After my blog post about Father’s Day here in Mexico, many of you have asked how it went. In case you missed the first blog post my son’s school was originally planning to combine a Father’s Day activity with an invitation for the firefighters to come to our school for a water fight.
Aiden initially refused to go, not wanting to be at school for Father’s Day. So, we devised a plan to have Aiden and I pick up the firefighters at the station to lead them to our remote and hard to find school. During that time the kids would prepare something for the dads, but afterwards all family members would be present for the water fight.
I’m happy to report that it turned out great.
In the morning, a fellow parent sent out a reminder about the timing of the days events which only mentioned fathers coming. I quickly responded and asked her to rewrite the reminder to mention that mothers and fathers were welcome. And then I reached out to some other parents to make sure at least some moms were going. And they were!
I let my son, Aiden, stay home to hang out together that morning because it was going to be a lot of back and forth with the firefighters if I hadn’t kept him home. So it was a perfect excuse to have some special time together.
Aiden was keenly aware that it was Father’s Day and seemed a little hesitant to go.
Earlier that week, I’d gotten a report that he had broken his friend Kevin’s art project that he’d made for his dad. This is completely out of character for Aiden so I knew he’d been very upset with all the talk of Father’s Day.
I wasn’t surprised because when I’d been at school the week prior, Kevin repeatedly made up scenarios that involved saying, “Aiden doesn’t have a dad, so he doesn’t need to make him an art project” and “since Aiden doesn’t have a dad, he can make you a present if he wants.” and on and on he went.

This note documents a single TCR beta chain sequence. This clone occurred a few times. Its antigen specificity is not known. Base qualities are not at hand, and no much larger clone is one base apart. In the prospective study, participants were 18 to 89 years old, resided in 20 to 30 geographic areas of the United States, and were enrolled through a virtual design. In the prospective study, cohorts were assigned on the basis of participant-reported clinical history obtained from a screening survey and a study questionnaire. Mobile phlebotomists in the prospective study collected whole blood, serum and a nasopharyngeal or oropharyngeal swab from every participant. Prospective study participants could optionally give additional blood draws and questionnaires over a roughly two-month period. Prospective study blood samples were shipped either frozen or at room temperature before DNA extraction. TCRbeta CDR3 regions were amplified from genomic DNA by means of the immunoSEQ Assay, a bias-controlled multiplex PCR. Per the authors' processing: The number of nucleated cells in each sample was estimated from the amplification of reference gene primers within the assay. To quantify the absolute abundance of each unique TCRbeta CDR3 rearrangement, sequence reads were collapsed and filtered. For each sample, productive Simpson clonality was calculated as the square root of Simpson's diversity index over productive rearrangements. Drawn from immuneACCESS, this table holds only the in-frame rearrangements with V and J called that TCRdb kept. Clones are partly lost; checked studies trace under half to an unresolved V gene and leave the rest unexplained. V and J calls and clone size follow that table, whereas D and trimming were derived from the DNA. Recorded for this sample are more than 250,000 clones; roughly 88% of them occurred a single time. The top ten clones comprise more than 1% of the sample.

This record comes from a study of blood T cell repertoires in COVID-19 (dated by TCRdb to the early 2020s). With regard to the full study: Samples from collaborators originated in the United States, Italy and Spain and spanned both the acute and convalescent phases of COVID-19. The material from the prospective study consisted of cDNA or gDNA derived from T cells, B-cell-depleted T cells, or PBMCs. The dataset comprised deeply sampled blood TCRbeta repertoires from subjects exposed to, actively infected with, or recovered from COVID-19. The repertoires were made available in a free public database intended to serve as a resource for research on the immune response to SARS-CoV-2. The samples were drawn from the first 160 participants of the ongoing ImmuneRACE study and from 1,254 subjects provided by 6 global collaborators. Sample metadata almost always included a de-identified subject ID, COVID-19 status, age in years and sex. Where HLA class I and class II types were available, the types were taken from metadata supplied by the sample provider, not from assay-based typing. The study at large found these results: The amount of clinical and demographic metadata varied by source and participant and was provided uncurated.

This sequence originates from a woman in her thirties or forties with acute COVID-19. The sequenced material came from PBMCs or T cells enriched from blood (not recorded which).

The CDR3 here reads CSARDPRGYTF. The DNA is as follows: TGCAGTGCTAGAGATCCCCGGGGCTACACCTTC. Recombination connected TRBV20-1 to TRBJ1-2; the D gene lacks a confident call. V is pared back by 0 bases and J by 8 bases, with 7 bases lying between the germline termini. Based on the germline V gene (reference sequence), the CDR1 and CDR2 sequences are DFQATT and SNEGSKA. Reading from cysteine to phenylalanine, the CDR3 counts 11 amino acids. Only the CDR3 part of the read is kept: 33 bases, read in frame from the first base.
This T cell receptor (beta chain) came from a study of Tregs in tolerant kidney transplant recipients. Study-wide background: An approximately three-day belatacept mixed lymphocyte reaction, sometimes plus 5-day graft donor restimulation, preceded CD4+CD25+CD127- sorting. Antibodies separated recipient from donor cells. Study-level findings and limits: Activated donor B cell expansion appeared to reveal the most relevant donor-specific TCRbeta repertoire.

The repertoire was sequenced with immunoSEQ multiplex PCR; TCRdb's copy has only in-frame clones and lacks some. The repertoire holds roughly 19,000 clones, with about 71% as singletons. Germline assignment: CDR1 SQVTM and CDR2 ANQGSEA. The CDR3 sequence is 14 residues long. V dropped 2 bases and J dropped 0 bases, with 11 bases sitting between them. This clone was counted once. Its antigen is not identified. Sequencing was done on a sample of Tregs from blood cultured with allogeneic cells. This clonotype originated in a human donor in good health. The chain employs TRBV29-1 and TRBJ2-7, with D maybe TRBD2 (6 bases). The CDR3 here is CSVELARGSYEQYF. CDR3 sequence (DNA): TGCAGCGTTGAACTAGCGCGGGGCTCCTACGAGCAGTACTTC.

“Yep, that’s true.” I responded as calmly as possible, trying to hide that I felt a dagger in my heart each time the little kid repeated this phrase. I tried to act cool and relaxed about his question so Aiden could see me responding with pride and normalcy.
So it wasn’t too surprising that on our way to pick up the firefighters, I could tell Aiden was still apprehensive about the situation. “Who’s going to be there?” he asked repeatedly. I listed off all the families I knew were coming. “But it’s Father’s Day,” he said. “James told me I have to have a father.” My breath halted at first. But then I took a breath.
“Well, he’s wrong isn’t he? We know lots of families with no fathers don’t we?” And I listed off every family we knew that was a mom and kid family or mom and mom family, etc. “So, James is confused, right?”
“Yes,” Aiden responded, visibly relieved. My son was satisfied and we continued to talk about all the kinds of families in the world. And ended on our mantra “love makes a family.”
When we pulled up at school, kids from all over the village came running to check out the fire engine. The kids from school all gathered round as the truck pulled onto school grounds.
Aiden was hesitant at first, surveying the crowd. But he quickly saw all his friends and their families, including moms, dads, grandparents and brothers. A smile washed over his face and he jumped on the truck with his pals.
The firefighters began with an explanation of their gear–which Aiden could already recite from memory and then the water fun began.
The firefighters turned on the water cannon from on top of the truck and started spraying everyone. Aiden hesitated, not wanting to go, but a friend’s dad grabbed Aiden and his own son and ran gleefully into the water. Aiden came back with a huge smile on his face, grabbed my hand, pulled me into the gushing flow of water and we got soaked together.
It was a day Aiden will never forget! And a difficult situation turned into a beautiful one.
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